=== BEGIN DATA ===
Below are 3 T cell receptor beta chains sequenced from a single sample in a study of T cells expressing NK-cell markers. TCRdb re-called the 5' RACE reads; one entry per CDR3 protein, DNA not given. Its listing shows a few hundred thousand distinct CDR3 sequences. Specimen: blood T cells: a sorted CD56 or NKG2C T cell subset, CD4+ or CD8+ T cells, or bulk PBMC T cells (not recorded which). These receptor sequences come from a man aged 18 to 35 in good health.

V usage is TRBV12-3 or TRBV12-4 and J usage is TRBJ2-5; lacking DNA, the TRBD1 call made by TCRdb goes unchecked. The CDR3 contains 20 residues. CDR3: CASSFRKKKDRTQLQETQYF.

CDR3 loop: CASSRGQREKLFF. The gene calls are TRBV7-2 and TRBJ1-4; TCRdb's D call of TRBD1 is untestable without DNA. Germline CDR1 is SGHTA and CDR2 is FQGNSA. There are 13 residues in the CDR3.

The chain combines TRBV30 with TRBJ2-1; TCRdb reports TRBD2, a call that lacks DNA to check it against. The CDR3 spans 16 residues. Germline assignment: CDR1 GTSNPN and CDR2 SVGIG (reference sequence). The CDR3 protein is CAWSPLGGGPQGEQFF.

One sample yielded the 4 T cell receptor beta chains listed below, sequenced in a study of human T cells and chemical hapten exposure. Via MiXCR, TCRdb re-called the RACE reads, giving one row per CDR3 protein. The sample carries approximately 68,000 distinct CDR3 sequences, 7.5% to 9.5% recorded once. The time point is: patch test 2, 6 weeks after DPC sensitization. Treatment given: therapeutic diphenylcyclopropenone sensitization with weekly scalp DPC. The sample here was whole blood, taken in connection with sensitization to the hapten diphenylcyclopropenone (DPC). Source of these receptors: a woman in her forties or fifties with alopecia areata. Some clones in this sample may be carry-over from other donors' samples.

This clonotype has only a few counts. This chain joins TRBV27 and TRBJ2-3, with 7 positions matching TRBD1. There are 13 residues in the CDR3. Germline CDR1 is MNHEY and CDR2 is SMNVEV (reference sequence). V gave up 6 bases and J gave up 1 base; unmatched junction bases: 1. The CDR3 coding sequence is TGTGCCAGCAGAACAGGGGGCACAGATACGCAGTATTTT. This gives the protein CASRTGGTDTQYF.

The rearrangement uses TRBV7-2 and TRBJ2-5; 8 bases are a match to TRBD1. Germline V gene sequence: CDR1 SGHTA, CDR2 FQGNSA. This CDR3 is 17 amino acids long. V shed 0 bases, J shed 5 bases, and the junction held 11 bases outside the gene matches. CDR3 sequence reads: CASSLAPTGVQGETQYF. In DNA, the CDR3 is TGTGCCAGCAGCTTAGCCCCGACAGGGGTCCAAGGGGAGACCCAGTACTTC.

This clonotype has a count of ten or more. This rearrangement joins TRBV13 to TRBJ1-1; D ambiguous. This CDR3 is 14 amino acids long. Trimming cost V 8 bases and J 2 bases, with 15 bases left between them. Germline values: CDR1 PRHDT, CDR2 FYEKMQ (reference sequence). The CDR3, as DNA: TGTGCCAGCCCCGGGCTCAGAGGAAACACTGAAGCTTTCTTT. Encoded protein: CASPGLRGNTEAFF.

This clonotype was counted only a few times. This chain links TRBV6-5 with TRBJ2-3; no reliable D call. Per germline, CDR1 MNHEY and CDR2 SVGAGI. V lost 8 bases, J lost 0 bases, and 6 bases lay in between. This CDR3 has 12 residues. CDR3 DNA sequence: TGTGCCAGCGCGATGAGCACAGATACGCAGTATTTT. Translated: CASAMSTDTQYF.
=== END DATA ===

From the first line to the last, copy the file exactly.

Below are 3 T cell receptor beta chains sequenced from a single sample in a study of T cells expressing NK-cell markers. TCRdb re-called the 5' RACE reads; one entry per CDR3 protein, DNA not given. Its listing shows a few hundred thousand distinct CDR3 sequences. Specimen: blood T cells: a sorted CD56 or NKG2C T cell subset, CD4+ or CD8+ T cells, or bulk PBMC T cells (not recorded which). These receptor sequences come from a man aged 18 to 35 in good health.

V usage is TRBV12-3 or TRBV12-4 and J usage is TRBJ2-5; lacking DNA, the TRBD1 call made by TCRdb goes unchecked. The CDR3 contains 20 residues. CDR3: CASSFRKKKDRTQLQETQYF.

CDR3 loop: CASSRGQREKLFF. The gene calls are TRBV7-2 and TRBJ1-4; TCRdb's D call of TRBD1 is untestable without DNA. Germline CDR1 is SGHTA and CDR2 is FQGNSA. There are 13 residues in the CDR3.

The chain combines TRBV30 with TRBJ2-1; TCRdb reports TRBD2, a call that lacks DNA to check it against. The CDR3 spans 16 residues. Germline assignment: CDR1 GTSNPN and CDR2 SVGIG (reference sequence). The CDR3 protein is CAWSPLGGGPQGEQFF.

One sample yielded the 4 T cell receptor beta chains listed below, sequenced in a study of human T cells and chemical hapten exposure. Via MiXCR, TCRdb re-called the RACE reads, giving one row per CDR3 protein. The sample carries approximately 68,000 distinct CDR3 sequences, 7.5% to 9.5% recorded once. The time point is: patch test 2, 6 weeks after DPC sensitization. Treatment given: therapeutic diphenylcyclopropenone sensitization with weekly scalp DPC. The sample here was whole blood, taken in connection with sensitization to the hapten diphenylcyclopropenone (DPC). Source of these receptors: a woman in her forties or fifties with alopecia areata. Some clones in this sample may be carry-over from other donors' samples.

This clonotype has only a few counts. This chain joins TRBV27 and TRBJ2-3, with 7 positions matching TRBD1. There are 13 residues in the CDR3. Germline CDR1 is MNHEY and CDR2 is SMNVEV (reference sequence). V gave up 6 bases and J gave up 1 base; unmatched junction bases: 1. The CDR3 coding sequence is TGTGCCAGCAGAACAGGGGGCACAGATACGCAGTATTTT. This gives the protein CASRTGGTDTQYF.

The rearrangement uses TRBV7-2 and TRBJ2-5; 8 bases are a match to TRBD1. Germline V gene sequence: CDR1 SGHTA, CDR2 FQGNSA. This CDR3 is 17 amino acids long. V shed 0 bases, J shed 5 bases, and the junction held 11 bases outside the gene matches. CDR3 sequence reads: CASSLAPTGVQGETQYF. In DNA, the CDR3 is TGTGCCAGCAGCTTAGCCCCGACAGGGGTCCAAGGGGAGACCCAGTACTTC.

This clonotype has a count of ten or more. This rearrangement joins TRBV13 to TRBJ1-1; D ambiguous. This CDR3 is 14 amino acids long. Trimming cost V 8 bases and J 2 bases, with 15 bases left between them. Germline values: CDR1 PRHDT, CDR2 FYEKMQ (reference sequence). The CDR3, as DNA: TGTGCCAGCCCCGGGCTCAGAGGAAACACTGAAGCTTTCTTT. Encoded protein: CASPGLRGNTEAFF.

This clonotype was counted only a few times. This chain links TRBV6-5 with TRBJ2-3; no reliable D call. Per germline, CDR1 MNHEY and CDR2 SVGAGI. V lost 8 bases, J lost 0 bases, and 6 bases lay in between. This CDR3 has 12 residues. CDR3 DNA sequence: TGTGCCAGCGCGATGAGCACAGATACGCAGTATTTT. Translated: CASAMSTDTQYF.